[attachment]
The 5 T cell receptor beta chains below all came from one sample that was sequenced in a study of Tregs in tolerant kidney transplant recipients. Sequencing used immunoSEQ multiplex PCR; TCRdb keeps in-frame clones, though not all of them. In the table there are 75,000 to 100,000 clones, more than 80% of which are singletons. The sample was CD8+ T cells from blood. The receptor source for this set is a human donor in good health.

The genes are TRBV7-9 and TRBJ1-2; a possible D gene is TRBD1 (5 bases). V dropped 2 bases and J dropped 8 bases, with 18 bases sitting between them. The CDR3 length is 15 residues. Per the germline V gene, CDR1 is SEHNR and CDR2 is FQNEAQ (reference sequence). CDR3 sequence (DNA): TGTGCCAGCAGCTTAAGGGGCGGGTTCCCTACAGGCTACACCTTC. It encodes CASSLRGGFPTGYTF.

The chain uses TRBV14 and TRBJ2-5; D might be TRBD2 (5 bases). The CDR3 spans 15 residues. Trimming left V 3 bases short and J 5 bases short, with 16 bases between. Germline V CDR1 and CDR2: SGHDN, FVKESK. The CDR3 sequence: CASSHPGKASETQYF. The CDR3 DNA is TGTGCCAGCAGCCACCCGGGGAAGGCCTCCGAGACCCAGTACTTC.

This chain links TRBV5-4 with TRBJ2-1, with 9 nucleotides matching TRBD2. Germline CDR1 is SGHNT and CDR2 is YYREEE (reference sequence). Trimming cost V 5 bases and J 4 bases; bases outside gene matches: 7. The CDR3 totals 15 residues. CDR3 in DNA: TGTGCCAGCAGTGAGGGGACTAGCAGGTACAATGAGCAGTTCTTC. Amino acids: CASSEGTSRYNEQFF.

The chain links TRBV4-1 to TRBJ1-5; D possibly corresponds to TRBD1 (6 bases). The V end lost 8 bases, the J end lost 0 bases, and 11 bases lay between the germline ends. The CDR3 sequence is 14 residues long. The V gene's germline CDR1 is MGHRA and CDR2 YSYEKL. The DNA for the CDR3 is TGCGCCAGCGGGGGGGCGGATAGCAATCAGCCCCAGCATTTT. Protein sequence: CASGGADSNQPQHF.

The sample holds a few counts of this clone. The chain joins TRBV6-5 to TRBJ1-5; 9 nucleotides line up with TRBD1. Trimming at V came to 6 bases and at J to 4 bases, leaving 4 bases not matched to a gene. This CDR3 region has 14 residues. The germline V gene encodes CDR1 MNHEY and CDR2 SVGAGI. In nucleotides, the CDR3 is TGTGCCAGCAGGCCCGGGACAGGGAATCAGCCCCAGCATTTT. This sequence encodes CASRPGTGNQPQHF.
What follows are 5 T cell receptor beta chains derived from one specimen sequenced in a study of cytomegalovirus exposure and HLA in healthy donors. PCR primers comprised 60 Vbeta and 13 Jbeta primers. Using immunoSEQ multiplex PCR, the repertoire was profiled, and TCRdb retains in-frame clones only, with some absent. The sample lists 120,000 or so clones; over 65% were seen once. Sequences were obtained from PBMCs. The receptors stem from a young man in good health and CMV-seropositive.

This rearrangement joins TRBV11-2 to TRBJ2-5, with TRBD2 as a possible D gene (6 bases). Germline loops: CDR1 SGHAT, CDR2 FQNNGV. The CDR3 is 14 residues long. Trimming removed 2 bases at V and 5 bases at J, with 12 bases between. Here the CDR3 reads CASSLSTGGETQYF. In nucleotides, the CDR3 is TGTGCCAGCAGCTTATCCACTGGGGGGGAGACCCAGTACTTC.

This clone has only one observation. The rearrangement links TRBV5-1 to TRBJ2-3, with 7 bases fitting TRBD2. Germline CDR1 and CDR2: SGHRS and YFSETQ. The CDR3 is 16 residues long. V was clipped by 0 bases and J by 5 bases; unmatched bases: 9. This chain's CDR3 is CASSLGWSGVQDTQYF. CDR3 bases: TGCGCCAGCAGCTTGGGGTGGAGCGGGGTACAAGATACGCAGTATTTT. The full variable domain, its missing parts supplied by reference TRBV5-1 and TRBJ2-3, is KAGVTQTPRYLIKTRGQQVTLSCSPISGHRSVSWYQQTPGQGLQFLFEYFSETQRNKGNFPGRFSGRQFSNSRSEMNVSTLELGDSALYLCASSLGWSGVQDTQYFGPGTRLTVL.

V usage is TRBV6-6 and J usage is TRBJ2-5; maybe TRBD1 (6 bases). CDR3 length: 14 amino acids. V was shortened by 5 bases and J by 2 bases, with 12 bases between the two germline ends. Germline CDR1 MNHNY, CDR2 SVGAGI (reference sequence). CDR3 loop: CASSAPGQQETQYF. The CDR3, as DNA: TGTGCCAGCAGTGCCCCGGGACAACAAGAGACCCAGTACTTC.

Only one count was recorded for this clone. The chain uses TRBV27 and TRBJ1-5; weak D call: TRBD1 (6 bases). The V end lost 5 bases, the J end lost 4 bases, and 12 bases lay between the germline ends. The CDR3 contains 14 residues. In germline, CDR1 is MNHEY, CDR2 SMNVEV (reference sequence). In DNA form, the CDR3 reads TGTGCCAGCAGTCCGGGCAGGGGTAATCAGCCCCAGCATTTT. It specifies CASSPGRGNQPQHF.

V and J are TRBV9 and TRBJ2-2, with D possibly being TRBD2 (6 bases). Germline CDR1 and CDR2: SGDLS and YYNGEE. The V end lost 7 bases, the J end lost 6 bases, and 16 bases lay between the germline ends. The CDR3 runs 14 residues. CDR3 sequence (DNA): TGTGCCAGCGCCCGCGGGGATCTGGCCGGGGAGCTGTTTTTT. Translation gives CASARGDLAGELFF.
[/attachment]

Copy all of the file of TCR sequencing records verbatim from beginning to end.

The 5 T cell receptor beta chains below all came from one sample that was sequenced in a study of Tregs in tolerant kidney transplant recipients. Sequencing used immunoSEQ multiplex PCR; TCRdb keeps in-frame clones, though not all of them. In the table there are 75,000 to 100,000 clones, more than 80% of which are singletons. The sample was CD8+ T cells from blood. The receptor source for this set is a human donor in good health.

The genes are TRBV7-9 and TRBJ1-2; a possible D gene is TRBD1 (5 bases). V dropped 2 bases and J dropped 8 bases, with 18 bases sitting between them. The CDR3 length is 15 residues. Per the germline V gene, CDR1 is SEHNR and CDR2 is FQNEAQ (reference sequence). CDR3 sequence (DNA): TGTGCCAGCAGCTTAAGGGGCGGGTTCCCTACAGGCTACACCTTC. It encodes CASSLRGGFPTGYTF.

The chain uses TRBV14 and TRBJ2-5; D might be TRBD2 (5 bases). The CDR3 spans 15 residues. Trimming left V 3 bases short and J 5 bases short, with 16 bases between. Germline V CDR1 and CDR2: SGHDN, FVKESK. The CDR3 sequence: CASSHPGKASETQYF. The CDR3 DNA is TGTGCCAGCAGCCACCCGGGGAAGGCCTCCGAGACCCAGTACTTC.

This chain links TRBV5-4 with TRBJ2-1, with 9 nucleotides matching TRBD2. Germline CDR1 is SGHNT and CDR2 is YYREEE (reference sequence). Trimming cost V 5 bases and J 4 bases; bases outside gene matches: 7. The CDR3 totals 15 residues. CDR3 in DNA: TGTGCCAGCAGTGAGGGGACTAGCAGGTACAATGAGCAGTTCTTC. Amino acids: CASSEGTSRYNEQFF.

The chain links TRBV4-1 to TRBJ1-5; D possibly corresponds to TRBD1 (6 bases). The V end lost 8 bases, the J end lost 0 bases, and 11 bases lay between the germline ends. The CDR3 sequence is 14 residues long. The V gene's germline CDR1 is MGHRA and CDR2 YSYEKL. The DNA for the CDR3 is TGCGCCAGCGGGGGGGCGGATAGCAATCAGCCCCAGCATTTT. Protein sequence: CASGGADSNQPQHF.

The sample holds a few counts of this clone. The chain joins TRBV6-5 to TRBJ1-5; 9 nucleotides line up with TRBD1. Trimming at V came to 6 bases and at J to 4 bases, leaving 4 bases not matched to a gene. This CDR3 region has 14 residues. The germline V gene encodes CDR1 MNHEY and CDR2 SVGAGI. In nucleotides, the CDR3 is TGTGCCAGCAGGCCCGGGACAGGGAATCAGCCCCAGCATTTT. This sequence encodes CASRPGTGNQPQHF.
What follows are 5 T cell receptor beta chains derived from one specimen sequenced in a study of cytomegalovirus exposure and HLA in healthy donors. PCR primers comprised 60 Vbeta and 13 Jbeta primers. Using immunoSEQ multiplex PCR, the repertoire was profiled, and TCRdb retains in-frame clones only, with some absent. The sample lists 120,000 or so clones; over 65% were seen once. Sequences were obtained from PBMCs. The receptors stem from a young man in good health and CMV-seropositive.

This rearrangement joins TRBV11-2 to TRBJ2-5, with TRBD2 as a possible D gene (6 bases). Germline loops: CDR1 SGHAT, CDR2 FQNNGV. The CDR3 is 14 residues long. Trimming removed 2 bases at V and 5 bases at J, with 12 bases between. Here the CDR3 reads CASSLSTGGETQYF. In nucleotides, the CDR3 is TGTGCCAGCAGCTTATCCACTGGGGGGGAGACCCAGTACTTC.

This clone has only one observation. The rearrangement links TRBV5-1 to TRBJ2-3, with 7 bases fitting TRBD2. Germline CDR1 and CDR2: SGHRS and YFSETQ. The CDR3 is 16 residues long. V was clipped by 0 bases and J by 5 bases; unmatched bases: 9. This chain's CDR3 is CASSLGWSGVQDTQYF. CDR3 bases: TGCGCCAGCAGCTTGGGGTGGAGCGGGGTACAAGATACGCAGTATTTT. The full variable domain, its missing parts supplied by reference TRBV5-1 and TRBJ2-3, is KAGVTQTPRYLIKTRGQQVTLSCSPISGHRSVSWYQQTPGQGLQFLFEYFSETQRNKGNFPGRFSGRQFSNSRSEMNVSTLELGDSALYLCASSLGWSGVQDTQYFGPGTRLTVL.

V usage is TRBV6-6 and J usage is TRBJ2-5; maybe TRBD1 (6 bases). CDR3 length: 14 amino acids. V was shortened by 5 bases and J by 2 bases, with 12 bases between the two germline ends. Germline CDR1 MNHNY, CDR2 SVGAGI (reference sequence). CDR3 loop: CASSAPGQQETQYF. The CDR3, as DNA: TGTGCCAGCAGTGCCCCGGGACAACAAGAGACCCAGTACTTC.

Only one count was recorded for this clone. The chain uses TRBV27 and TRBJ1-5; weak D call: TRBD1 (6 bases). The V end lost 5 bases, the J end lost 4 bases, and 12 bases lay between the germline ends. The CDR3 contains 14 residues. In germline, CDR1 is MNHEY, CDR2 SMNVEV (reference sequence). In DNA form, the CDR3 reads TGTGCCAGCAGTCCGGGCAGGGGTAATCAGCCCCAGCATTTT. It specifies CASSPGRGNQPQHF.

V and J are TRBV9 and TRBJ2-2, with D possibly being TRBD2 (6 bases). Germline CDR1 and CDR2: SGDLS and YYNGEE. The V end lost 7 bases, the J end lost 6 bases, and 16 bases lay between the germline ends. The CDR3 runs 14 residues. CDR3 sequence (DNA): TGTGCCAGCGCCCGCGGGGATCTGGCCGGGGAGCTGTTTTTT. Translation gives CASARGDLAGELFF.